retrieve anything perishable. The store will not reopen, said Chelsea
Minor, a Raley’s spokesperson.

Perhaps surprisingly, South Lake hasn’t recorded any deaths directly
attributable to storms or heavy snow, George said. However, officials have
seen a rash of hospitalizations as people tumble off their roofs while
trying to clear them of stubborn frozen formations known as ice dams. In
one case, a giant slab slid off a gabled roof and pinned a man standing
below, crushing his legs, she said.

Snow removal companies are working at full tilt, responding to so much
demand that Tahoe authorities are warning residents about price gouging.
In at least one case, a company reportedly quoted a homeowner $20,000 to
clear a roof.

A constant fear
The unceasing weather has taken a toll on locals. South Lake’s social
networks have been awash in requests for assistance — shoveling snow,
carpooling, running errands. Its outdoors-loving populace was largely
sequestered inside, fighting cabin fever.

Maintaining a lifeline to the world meant digging and grinding out a
narrow path from one’s front door multiple times a day — backbreaking
work. As snow piled up, the footpaths came to resemble icy box canyons.

“If you’re having to shovel out every day, and not getting those breaks in
the storms to go out and enjoy the snow, it starts taxing you mentally,”
said Dane Henry, a 21-year resident of South Lake Tahoe.

Henry lives with his wife, 9-year-old son and 6-year-old daughter in a
cabin-like home with a steep-sloped roof among the pines off Pioneer
Trail. While strenuously shoveling out his home parking spot one night in
January, he slipped a disk in his back, an injury that shifted the burden
of daily digging to his wife and still bothers him today.

Later, a block of ice slipped off Henry’s roof and smashed through his
redwood deck, leaving a gaping hole in the planks. Another falling ice dam
took the roof gutter with it. Henry’s driveway is still crusted over. He
knows it’ll need repair.

Simple errands like dropping kids off at school or going on grocery runs
became grueling, even risky endeavors. Parking lots grew into towering
snow banks. For drivers, basic left turns across traffic became white-
knuckle maneuvers with views obstructed in all directions.

Many residents described feeling trapped or anxious, overwhelmed and
battling depression. In casual conversation, neighbors wondered to each
other whether they’d be forced to evacuate. Some decamped altogether,
seeking relief.

“I see a lot of locals saying, ‘We’re over it. We’re sick of it,’ ”
Hutchinson said. “My neighbor told me, ‘I’m going away for the next three
months. Can you just check on my house to make sure it’s not collapsed?’ ”

The melt arrives
On a sunny April afternoon, cars, homes, fire hydrants and other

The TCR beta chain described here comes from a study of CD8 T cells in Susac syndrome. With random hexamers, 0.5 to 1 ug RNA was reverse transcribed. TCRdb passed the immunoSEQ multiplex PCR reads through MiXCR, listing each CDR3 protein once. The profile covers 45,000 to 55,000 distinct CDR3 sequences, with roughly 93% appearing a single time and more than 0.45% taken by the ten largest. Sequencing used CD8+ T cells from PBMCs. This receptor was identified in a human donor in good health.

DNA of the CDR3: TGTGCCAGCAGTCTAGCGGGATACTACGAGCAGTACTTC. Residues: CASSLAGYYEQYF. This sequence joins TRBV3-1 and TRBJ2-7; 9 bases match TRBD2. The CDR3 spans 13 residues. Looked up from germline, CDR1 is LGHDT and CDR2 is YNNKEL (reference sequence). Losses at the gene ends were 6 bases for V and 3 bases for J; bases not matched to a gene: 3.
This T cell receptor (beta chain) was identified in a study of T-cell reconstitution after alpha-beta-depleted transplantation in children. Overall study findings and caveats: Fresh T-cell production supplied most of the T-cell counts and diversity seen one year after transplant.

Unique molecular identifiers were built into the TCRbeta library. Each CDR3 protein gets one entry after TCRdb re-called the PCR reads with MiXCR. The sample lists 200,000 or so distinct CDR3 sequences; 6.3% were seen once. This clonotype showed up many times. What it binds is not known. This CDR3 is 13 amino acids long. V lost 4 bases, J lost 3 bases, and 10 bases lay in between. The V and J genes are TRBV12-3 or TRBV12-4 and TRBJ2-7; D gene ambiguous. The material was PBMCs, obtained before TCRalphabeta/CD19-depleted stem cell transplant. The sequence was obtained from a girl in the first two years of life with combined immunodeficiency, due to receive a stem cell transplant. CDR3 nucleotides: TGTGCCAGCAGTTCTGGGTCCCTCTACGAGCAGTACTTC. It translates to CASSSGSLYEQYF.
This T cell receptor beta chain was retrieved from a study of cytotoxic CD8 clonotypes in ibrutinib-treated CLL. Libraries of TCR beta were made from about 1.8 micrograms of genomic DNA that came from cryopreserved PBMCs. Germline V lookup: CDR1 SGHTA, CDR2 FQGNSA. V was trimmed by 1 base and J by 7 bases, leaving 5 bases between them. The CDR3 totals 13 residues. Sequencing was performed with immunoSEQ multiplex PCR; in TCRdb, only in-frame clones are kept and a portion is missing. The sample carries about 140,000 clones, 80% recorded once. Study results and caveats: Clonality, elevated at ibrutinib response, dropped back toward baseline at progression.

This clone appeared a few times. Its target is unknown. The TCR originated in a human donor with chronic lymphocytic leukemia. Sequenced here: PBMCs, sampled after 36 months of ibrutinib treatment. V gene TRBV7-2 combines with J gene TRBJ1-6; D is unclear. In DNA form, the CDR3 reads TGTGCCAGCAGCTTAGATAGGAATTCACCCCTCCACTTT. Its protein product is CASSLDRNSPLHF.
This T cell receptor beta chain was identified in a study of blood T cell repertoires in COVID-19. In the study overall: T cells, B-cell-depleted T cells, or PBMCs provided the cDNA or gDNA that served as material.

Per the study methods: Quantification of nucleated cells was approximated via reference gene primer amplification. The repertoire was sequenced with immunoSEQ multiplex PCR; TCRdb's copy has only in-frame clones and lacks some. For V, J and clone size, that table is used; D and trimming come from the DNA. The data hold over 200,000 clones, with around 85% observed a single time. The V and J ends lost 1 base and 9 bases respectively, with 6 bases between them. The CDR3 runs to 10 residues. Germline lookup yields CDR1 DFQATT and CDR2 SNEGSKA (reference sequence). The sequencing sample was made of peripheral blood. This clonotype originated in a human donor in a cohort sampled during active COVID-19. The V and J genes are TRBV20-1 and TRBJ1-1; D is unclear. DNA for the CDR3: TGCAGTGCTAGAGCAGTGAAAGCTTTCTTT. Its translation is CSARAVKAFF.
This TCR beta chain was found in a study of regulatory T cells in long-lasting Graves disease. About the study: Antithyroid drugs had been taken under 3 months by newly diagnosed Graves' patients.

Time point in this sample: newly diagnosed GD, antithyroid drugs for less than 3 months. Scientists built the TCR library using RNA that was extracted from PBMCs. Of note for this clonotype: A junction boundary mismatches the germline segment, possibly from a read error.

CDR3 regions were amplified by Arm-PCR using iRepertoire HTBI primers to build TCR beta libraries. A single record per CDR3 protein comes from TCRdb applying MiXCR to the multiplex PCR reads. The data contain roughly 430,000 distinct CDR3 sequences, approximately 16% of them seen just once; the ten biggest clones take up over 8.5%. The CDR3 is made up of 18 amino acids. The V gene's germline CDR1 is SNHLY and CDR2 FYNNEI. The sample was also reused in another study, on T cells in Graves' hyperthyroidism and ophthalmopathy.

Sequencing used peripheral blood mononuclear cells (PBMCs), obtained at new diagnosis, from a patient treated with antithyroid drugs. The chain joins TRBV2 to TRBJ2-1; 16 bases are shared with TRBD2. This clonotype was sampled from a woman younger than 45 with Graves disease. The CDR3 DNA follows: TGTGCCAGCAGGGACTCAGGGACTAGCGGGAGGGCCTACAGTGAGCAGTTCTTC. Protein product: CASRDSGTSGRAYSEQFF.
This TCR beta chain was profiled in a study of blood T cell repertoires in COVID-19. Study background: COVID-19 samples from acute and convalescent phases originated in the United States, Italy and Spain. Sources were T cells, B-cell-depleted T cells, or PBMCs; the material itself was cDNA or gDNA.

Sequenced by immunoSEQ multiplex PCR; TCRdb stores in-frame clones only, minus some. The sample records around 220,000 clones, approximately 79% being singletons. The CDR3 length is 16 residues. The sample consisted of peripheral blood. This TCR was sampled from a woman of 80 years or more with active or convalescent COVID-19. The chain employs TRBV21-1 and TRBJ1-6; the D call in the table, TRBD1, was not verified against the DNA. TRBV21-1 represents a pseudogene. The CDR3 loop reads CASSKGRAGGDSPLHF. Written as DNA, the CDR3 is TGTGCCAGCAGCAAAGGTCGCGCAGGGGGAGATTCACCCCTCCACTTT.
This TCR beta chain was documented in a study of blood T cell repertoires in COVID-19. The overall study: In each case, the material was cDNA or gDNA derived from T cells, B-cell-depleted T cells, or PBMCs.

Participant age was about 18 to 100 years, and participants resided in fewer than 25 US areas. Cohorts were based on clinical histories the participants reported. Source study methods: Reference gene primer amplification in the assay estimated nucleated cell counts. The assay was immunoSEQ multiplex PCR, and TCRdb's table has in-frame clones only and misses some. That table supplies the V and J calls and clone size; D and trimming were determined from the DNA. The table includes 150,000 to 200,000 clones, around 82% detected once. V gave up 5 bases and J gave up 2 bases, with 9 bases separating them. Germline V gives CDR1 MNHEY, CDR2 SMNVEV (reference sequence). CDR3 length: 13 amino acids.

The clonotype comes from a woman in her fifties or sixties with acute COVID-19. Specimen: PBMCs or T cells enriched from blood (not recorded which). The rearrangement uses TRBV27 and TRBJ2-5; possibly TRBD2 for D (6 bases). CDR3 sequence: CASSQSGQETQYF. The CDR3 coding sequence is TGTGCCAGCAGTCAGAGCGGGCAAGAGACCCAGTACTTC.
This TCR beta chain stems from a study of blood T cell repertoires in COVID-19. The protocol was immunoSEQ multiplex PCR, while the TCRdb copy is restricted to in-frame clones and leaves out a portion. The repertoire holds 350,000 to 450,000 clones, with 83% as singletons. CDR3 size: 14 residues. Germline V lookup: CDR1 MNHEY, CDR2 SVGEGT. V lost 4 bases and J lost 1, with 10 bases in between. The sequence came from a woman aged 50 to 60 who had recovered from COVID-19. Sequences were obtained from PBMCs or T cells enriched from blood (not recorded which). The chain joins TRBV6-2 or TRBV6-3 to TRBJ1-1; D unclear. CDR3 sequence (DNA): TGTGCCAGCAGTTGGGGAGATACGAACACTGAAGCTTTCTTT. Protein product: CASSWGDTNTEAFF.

infrastructure remained encased in crunchy, dirt-caked ice. Snow walls 10
feet high lined neighborhood streets. Cars abandoned for winter began to
re-emerge, even as telephone poles and tall pines stayed half-buried.

“It’s kind of a running joke: those certain cars, now coming back from the
dead,” George said.

Chance and a couple of her neighbors sipped mimosas on one of their
driveways, watching their kids jump on pogo sticks. The adults reflected
on both the challenges of the past couple of years — the Caldor Fire that
burned into town, the pandemic, and now this winter — and the sense of
camaraderie in their communities.

“Everyone is in good spirits,” said Mark Budgell, Chance’s neighbor. “It’s
the first day where it feels like the snow is finally melting.”

Once the spring thaw is properly under way, authorities worry about
another hazard: the abundance of meltwater. So far, it hasn’t caused any
flooding problems, George said. But the Upper Truckee River, which flows
through town into the lake, is already running high and could swell above
its banks and flood Highway 50, the town’s main thoroughfare. That would
essentially cut the town in half and thwart fire and rescue crews.

Some South Lake locals are formulating exit strategies in the event of
another banner snow year.

“It’s not that we’re scared off of winter. But we are going to build into
our budget, how can we take a break and go somewhere else for a month?”
said Briana Gokay, who lives with her partner off Pioneer Trail.

Dane Henry, whose redwood deck was punctured by falling ice, said this
year “was a good reminder that you live in the mountains.” For his
children, “it was a good toughen-’em-up learning tool.”

“Those were the positives,” Henry said. “But I’m definitely psyched for
spring to come.”

Reach Gregory Thomas:; Twitter: @gregrthomas.
Reach Claire Hao:; Twitter: @clairehao_